The insights and recommendations presented in our interview are based, he says, not only on models but also on experience. "It’s pure mathematics: this is a process of multiplication, and the conclusions are clear if you think in those terms. It’s also consistent with my work on epidemics over the past 15 years. And entirely consistent with all that we’ve seen around the world since the current outbreak began. It’s all consistent.
"Look, what’s happening is awful," he says when asked about his daily routine over the past half-year. "One of the main points that we must understand is that we have control. We can control the disease. The measures we take can have an immediate effect on what happens - within weeks. As in the Bible, humans have a constant choice, which is the choice between life and death. That’s how it’s been since January. I can describe this choice mathematically, we can characterize it scientifically, we can describe the path of what is happening. Right now, our duty is to explain this choice to people. "
The Swedish model? "They're crazy"
A pandemic like Covid-19 inevitably drags us into action, Bar-Yam explains. It's a matter of mathematics. "You look at the multiplier: how many cases will we have based on the number of cases we have today. Roughly, the multiplier is 10x per week. If you have you five instances in a day, the following week it will be 50 per day, a week after that it will be 500, the week after it's 5000, and so on. Obviously, things quickly become unsustainable. Except, perhaps, in Sweden, where they’re crazy. At some point, you need to take action - and if so, why not act soon as possible? It’s being done in country after country after country. In 50 different countries. You eradicate the disease within weeks. "
In other words, according Bar-Yam, Israel should have aspired to a single number: zero new cases. He lists several countries that have successfully adopted a similar strategy - from China to New Zealand and Ireland.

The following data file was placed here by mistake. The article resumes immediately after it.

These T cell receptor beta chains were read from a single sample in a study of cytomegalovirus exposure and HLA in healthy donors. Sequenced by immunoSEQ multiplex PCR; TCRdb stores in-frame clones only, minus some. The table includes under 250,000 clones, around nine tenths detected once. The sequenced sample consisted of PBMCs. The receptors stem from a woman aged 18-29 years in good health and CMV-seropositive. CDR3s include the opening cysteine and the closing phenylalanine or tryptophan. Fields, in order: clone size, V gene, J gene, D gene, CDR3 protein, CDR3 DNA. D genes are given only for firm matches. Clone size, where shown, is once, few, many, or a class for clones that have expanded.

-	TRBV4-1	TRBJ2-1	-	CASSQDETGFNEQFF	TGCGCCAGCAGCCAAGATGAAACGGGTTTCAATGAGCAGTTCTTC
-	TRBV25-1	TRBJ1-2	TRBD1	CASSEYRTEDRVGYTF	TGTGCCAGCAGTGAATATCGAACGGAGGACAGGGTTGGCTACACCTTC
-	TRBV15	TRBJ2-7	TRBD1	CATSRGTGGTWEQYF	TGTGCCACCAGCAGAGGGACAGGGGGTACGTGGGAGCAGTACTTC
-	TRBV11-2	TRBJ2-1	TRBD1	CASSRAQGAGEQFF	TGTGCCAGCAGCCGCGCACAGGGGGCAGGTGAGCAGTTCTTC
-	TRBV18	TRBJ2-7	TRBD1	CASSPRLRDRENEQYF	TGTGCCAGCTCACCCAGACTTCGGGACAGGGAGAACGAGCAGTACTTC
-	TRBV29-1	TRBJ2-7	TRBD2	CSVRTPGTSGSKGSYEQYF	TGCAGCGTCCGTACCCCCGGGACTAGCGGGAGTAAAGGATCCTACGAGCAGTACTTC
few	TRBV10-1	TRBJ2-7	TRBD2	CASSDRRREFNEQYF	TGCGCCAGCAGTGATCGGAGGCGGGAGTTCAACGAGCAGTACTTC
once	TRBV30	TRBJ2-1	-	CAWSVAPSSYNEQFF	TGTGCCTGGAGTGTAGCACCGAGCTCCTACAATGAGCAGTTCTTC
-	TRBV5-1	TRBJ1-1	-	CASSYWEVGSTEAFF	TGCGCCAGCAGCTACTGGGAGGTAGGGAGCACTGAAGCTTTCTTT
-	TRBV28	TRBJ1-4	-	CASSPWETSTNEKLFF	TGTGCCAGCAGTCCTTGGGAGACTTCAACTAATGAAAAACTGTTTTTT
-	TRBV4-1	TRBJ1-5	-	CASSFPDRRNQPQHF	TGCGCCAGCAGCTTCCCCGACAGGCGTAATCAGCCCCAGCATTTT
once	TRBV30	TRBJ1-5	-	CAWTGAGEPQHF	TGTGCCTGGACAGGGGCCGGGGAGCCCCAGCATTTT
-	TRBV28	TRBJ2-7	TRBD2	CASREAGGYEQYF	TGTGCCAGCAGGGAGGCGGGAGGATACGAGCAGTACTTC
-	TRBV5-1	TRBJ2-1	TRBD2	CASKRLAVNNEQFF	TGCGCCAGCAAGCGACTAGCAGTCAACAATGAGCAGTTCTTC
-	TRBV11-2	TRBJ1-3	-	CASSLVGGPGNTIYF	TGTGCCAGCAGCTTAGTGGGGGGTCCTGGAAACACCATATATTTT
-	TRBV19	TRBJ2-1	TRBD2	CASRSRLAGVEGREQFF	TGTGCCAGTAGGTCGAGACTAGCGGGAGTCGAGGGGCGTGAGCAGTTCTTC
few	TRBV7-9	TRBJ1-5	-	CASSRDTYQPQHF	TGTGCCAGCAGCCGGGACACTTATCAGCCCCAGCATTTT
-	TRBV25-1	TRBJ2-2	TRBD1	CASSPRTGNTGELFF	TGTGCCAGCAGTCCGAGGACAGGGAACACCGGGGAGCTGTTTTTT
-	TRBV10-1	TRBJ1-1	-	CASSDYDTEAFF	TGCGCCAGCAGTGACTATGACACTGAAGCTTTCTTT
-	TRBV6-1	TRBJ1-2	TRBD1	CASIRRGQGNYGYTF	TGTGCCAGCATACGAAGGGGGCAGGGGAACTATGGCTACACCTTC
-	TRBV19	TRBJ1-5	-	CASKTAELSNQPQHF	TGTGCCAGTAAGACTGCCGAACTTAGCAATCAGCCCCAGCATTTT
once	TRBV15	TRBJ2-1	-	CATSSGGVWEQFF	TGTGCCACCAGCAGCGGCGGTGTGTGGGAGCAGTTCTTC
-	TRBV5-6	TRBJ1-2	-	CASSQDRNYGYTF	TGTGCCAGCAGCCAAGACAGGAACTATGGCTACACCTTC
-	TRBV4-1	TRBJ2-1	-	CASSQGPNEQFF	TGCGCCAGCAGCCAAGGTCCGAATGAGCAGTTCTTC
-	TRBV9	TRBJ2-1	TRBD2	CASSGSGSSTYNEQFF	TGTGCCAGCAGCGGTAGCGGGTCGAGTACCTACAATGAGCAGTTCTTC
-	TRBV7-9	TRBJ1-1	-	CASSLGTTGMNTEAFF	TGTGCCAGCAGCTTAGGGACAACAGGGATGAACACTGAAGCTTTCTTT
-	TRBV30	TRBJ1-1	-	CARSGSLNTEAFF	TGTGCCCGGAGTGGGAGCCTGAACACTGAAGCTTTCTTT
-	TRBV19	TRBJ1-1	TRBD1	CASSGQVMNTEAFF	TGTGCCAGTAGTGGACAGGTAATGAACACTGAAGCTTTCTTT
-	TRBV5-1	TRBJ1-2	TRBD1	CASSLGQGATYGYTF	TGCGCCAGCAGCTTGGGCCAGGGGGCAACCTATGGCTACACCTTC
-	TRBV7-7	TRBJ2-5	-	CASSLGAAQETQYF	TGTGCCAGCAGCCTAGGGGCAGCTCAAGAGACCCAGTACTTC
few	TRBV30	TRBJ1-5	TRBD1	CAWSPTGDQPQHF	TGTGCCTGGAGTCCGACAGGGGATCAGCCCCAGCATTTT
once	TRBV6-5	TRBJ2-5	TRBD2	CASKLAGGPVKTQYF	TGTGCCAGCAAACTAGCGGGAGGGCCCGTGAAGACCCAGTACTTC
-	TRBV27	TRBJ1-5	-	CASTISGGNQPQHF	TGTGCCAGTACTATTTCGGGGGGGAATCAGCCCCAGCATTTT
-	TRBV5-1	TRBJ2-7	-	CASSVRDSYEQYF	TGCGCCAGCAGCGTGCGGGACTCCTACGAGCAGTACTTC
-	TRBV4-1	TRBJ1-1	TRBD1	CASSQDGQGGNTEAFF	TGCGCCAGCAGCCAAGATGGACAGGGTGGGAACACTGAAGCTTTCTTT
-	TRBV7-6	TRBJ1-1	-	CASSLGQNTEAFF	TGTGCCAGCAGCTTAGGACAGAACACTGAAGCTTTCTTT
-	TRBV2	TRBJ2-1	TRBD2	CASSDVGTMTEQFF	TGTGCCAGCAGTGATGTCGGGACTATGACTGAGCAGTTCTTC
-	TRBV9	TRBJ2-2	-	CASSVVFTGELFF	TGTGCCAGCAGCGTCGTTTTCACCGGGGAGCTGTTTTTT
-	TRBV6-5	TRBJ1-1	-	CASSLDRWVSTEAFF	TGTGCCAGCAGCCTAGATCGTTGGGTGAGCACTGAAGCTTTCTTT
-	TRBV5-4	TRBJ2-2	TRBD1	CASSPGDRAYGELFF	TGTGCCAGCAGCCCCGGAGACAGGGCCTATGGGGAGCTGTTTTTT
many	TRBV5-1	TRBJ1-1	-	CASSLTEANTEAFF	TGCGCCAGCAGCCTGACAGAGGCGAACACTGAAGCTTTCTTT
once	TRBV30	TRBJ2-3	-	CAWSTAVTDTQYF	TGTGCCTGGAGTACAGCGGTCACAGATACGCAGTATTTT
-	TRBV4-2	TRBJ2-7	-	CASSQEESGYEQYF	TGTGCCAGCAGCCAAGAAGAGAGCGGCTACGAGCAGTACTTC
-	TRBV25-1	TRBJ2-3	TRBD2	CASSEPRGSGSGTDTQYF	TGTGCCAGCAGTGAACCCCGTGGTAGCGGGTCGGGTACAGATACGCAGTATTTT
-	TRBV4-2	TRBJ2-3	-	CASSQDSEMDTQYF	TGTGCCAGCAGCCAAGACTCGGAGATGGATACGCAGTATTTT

Bar-Yam’s statements are somewhat surprising and eye-opening as they contradict concepts we’ve become accustomed to - "containing the disease" and "flattening the curve" - which Bar-Yam rejects absolutely. He’s not alone in this, by the way. Dr. Harvey Fineberg, former dean of the School of Public Health at Harvard University and a prominent expert in the field, has also spoken about the need to "smash the curve" rather than flatten it.
The thinking behind "flattening the curve" and "containing the disease" is that the number of critical Covid-19 cases must be kept below a certain level' and that exceeding it could crash the health system. As far as Bar-Yam is concerned, "That’s a crazy idea."
Globes: Please explain.
"First of all, you have to talk about the ethics of it. People say, 'I'm going to be objective, mathematical, think about it logically. Then they say, what we have here is a problem of optimization, and we don’t care if people die or get sick, because that would be sentimental and we're not going to get all sentimental.' That’s crazy. Sick and dead people - why would we want something like that?"
Meaning that, for you, the goal is not to control the disease but to eradicate it.
"Once you eliminate the disease, it won’t come back. Just as the dinosaurs don'tcome back in the autumn, neither will the disease. People are losing focus - they think that you can’t get rid of it, it’s going to come back in waves, there’s no solution to the problem, and we have to wait for a drug, or vaccine, or a miracle to save us. But if you know that you can get rid of the disease within weeks, then this solution is the only one that makes sense. There’s no other. Any other solution will cost more lives, and will have more economic consequences".
Let’s really talk about the economic implications of your suggestion.
"Our society has developed a viewpoint, according to which human interest runs counter to economic benefit. But that’s unrelated to the pandemic. The pandemic is absolutely clear. It’s a wrecking ball. If you stand still, it will hit you in the face and you’ll get hurt, physically and financially."
"People won’t go to restaurants if the danger of walking inside is death. They’re not going to pretend everything is fine, spend money, and end up in hospital for weeks. It just doesn’t work that way. There are many studies that indicate this. But somehow, the idea that the disease competes with economics got stuck in people’s heads, and they say, 'Hey, we already did a lockdown and it cost us so much money.'
The answer is: 'There’s no choice. If you don’t do it now, you’ll do it later. Because the alternative is to wait while things keep getting worse, then do a lockdown, which will cost more and things will be much worse. It will be horrible. So, why not do it now, and improve the situation in the shortest amount of time?"
Bar-Yam explains why we shouldn’t settle for simply controlling the spread of the disease by referring to the now-familiar "R" number, i.e. the coefficient of disease reproduction, or the average number of people who will contract a contagious disease from one person with that disease.
"Remember, the R-value that we have naturally with this disease is between 3 and 5," he says, meaning that each person with the disease infects, on average, between 3 and 5 people. To bring the disease to a fixed level, that is, reducing the R value to 1, Bar-Yam says, much must be done.